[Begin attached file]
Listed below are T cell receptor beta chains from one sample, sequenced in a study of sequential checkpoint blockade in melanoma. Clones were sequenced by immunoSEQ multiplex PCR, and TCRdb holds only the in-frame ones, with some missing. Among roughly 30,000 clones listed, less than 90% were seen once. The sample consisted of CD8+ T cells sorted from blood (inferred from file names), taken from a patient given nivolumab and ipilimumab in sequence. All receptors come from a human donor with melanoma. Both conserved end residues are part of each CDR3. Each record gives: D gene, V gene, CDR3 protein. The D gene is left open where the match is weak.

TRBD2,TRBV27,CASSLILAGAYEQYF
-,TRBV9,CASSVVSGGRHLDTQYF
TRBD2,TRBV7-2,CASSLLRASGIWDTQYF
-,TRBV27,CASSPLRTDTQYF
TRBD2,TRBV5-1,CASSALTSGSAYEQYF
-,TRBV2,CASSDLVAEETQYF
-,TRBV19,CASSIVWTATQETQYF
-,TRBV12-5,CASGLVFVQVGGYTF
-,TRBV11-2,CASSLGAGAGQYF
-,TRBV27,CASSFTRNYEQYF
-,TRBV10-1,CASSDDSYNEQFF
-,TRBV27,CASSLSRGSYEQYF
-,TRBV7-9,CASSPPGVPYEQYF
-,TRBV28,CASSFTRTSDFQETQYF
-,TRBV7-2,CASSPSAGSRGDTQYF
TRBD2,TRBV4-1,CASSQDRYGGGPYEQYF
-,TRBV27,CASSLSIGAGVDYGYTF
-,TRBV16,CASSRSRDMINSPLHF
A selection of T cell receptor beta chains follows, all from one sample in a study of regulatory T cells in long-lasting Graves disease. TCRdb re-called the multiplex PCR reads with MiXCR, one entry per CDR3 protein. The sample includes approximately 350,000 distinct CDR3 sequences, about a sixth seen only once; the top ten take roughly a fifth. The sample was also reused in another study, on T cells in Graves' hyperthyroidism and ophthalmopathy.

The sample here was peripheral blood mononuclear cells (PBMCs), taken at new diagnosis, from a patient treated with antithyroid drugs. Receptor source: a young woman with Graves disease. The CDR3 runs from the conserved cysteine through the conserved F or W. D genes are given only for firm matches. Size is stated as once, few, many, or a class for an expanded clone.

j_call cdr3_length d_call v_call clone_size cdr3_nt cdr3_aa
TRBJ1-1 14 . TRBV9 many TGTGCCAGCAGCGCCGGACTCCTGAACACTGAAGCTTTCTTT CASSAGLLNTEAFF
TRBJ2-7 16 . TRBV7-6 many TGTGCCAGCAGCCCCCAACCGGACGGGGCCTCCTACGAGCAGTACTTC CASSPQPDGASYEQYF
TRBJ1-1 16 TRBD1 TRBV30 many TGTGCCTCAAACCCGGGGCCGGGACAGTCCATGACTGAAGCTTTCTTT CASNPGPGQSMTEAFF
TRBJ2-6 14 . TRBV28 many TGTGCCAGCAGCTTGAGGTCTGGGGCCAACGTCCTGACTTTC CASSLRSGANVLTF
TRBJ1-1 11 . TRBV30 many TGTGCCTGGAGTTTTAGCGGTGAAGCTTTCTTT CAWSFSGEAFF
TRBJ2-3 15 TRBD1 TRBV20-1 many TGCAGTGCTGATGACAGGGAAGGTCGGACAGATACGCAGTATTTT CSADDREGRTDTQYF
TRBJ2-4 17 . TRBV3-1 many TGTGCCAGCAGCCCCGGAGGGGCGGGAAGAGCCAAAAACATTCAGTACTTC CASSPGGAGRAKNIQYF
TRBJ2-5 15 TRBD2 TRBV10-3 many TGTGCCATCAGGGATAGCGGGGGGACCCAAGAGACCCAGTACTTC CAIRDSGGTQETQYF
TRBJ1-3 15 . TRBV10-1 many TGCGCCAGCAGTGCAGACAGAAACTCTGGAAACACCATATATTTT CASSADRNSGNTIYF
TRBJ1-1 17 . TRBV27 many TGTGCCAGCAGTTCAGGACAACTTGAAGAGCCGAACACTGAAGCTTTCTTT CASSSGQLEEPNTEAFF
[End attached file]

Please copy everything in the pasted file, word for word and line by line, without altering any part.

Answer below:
Listed below are T cell receptor beta chains from one sample, sequenced in a study of sequential checkpoint blockade in melanoma. Clones were sequenced by immunoSEQ multiplex PCR, and TCRdb holds only the in-frame ones, with some missing. Among roughly 30,000 clones listed, less than 90% were seen once. The sample consisted of CD8+ T cells sorted from blood (inferred from file names), taken from a patient given nivolumab and ipilimumab in sequence. All receptors come from a human donor with melanoma. Both conserved end residues are part of each CDR3. Each record gives: D gene, V gene, CDR3 protein. The D gene is left open where the match is weak.

TRBD2,TRBV27,CASSLILAGAYEQYF
-,TRBV9,CASSVVSGGRHLDTQYF
TRBD2,TRBV7-2,CASSLLRASGIWDTQYF
-,TRBV27,CASSPLRTDTQYF
TRBD2,TRBV5-1,CASSALTSGSAYEQYF
-,TRBV2,CASSDLVAEETQYF
-,TRBV19,CASSIVWTATQETQYF
-,TRBV12-5,CASGLVFVQVGGYTF
-,TRBV11-2,CASSLGAGAGQYF
-,TRBV27,CASSFTRNYEQYF
-,TRBV10-1,CASSDDSYNEQFF
-,TRBV27,CASSLSRGSYEQYF
-,TRBV7-9,CASSPPGVPYEQYF
-,TRBV28,CASSFTRTSDFQETQYF
-,TRBV7-2,CASSPSAGSRGDTQYF
TRBD2,TRBV4-1,CASSQDRYGGGPYEQYF
-,TRBV27,CASSLSIGAGVDYGYTF
-,TRBV16,CASSRSRDMINSPLHF
A selection of T cell receptor beta chains follows, all from one sample in a study of regulatory T cells in long-lasting Graves disease. TCRdb re-called the multiplex PCR reads with MiXCR, one entry per CDR3 protein. The sample includes approximately 350,000 distinct CDR3 sequences, about a sixth seen only once; the top ten take roughly a fifth. The sample was also reused in another study, on T cells in Graves' hyperthyroidism and ophthalmopathy.

The sample here was peripheral blood mononuclear cells (PBMCs), taken at new diagnosis, from a patient treated with antithyroid drugs. Receptor source: a young woman with Graves disease. The CDR3 runs from the conserved cysteine through the conserved F or W. D genes are given only for firm matches. Size is stated as once, few, many, or a class for an expanded clone.

j_call cdr3_length d_call v_call clone_size cdr3_nt cdr3_aa
TRBJ1-1 14 . TRBV9 many TGTGCCAGCAGCGCCGGACTCCTGAACACTGAAGCTTTCTTT CASSAGLLNTEAFF
TRBJ2-7 16 . TRBV7-6 many TGTGCCAGCAGCCCCCAACCGGACGGGGCCTCCTACGAGCAGTACTTC CASSPQPDGASYEQYF
TRBJ1-1 16 TRBD1 TRBV30 many TGTGCCTCAAACCCGGGGCCGGGACAGTCCATGACTGAAGCTTTCTTT CASNPGPGQSMTEAFF
TRBJ2-6 14 . TRBV28 many TGTGCCAGCAGCTTGAGGTCTGGGGCCAACGTCCTGACTTTC CASSLRSGANVLTF
TRBJ1-1 11 . TRBV30 many TGTGCCTGGAGTTTTAGCGGTGAAGCTTTCTTT CAWSFSGEAFF
TRBJ2-3 15 TRBD1 TRBV20-1 many TGCAGTGCTGATGACAGGGAAGGTCGGACAGATACGCAGTATTTT CSADDREGRTDTQYF
TRBJ2-4 17 . TRBV3-1 many TGTGCCAGCAGCCCCGGAGGGGCGGGAAGAGCCAAAAACATTCAGTACTTC CASSPGGAGRAKNIQYF
TRBJ2-5 15 TRBD2 TRBV10-3 many TGTGCCATCAGGGATAGCGGGGGGACCCAAGAGACCCAGTACTTC CAIRDSGGTQETQYF
TRBJ1-3 15 . TRBV10-1 many TGCGCCAGCAGTGCAGACAGAAACTCTGGAAACACCATATATTTT CASSADRNSGNTIYF
TRBJ1-1 17 . TRBV27 many TGTGCCAGCAGTTCAGGACAACTTGAAGAGCCGAACACTGAAGCTTTCTTT CASSSGQLEEPNTEAFF